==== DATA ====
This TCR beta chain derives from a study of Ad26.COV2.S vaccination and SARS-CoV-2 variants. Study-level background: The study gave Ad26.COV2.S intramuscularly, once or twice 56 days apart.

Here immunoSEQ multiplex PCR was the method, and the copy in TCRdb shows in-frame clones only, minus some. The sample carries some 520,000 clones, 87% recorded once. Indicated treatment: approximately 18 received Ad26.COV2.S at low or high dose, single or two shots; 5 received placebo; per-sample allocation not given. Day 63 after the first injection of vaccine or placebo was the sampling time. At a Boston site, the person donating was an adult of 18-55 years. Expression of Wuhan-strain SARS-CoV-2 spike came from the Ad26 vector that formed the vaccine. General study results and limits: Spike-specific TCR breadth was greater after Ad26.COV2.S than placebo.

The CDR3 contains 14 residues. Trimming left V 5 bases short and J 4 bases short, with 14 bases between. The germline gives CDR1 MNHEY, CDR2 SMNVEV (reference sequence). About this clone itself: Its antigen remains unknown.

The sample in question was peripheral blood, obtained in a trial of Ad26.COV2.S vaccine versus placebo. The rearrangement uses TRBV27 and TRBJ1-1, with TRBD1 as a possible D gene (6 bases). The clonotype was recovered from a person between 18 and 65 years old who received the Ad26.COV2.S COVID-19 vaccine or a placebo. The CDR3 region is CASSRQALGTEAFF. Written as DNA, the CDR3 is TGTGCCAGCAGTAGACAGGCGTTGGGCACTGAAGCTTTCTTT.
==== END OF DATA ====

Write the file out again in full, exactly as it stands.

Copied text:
This TCR beta chain derives from a study of Ad26.COV2.S vaccination and SARS-CoV-2 variants. Study-level background: The study gave Ad26.COV2.S intramuscularly, once or twice 56 days apart.

Here immunoSEQ multiplex PCR was the method, and the copy in TCRdb shows in-frame clones only, minus some. The sample carries some 520,000 clones, 87% recorded once. Indicated treatment: approximately 18 received Ad26.COV2.S at low or high dose, single or two shots; 5 received placebo; per-sample allocation not given. Day 63 after the first injection of vaccine or placebo was the sampling time. At a Boston site, the person donating was an adult of 18-55 years. Expression of Wuhan-strain SARS-CoV-2 spike came from the Ad26 vector that formed the vaccine. General study results and limits: Spike-specific TCR breadth was greater after Ad26.COV2.S than placebo.

The CDR3 contains 14 residues. Trimming left V 5 bases short and J 4 bases short, with 14 bases between. The germline gives CDR1 MNHEY, CDR2 SMNVEV (reference sequence). About this clone itself: Its antigen remains unknown.

The sample in question was peripheral blood, obtained in a trial of Ad26.COV2.S vaccine versus placebo. The rearrangement uses TRBV27 and TRBJ1-1, with TRBD1 as a possible D gene (6 bases). The clonotype was recovered from a person between 18 and 65 years old who received the Ad26.COV2.S COVID-19 vaccine or a placebo. The CDR3 region is CASSRQALGTEAFF. Written as DNA, the CDR3 is TGTGCCAGCAGTAGACAGGCGTTGGGCACTGAAGCTTTCTTT.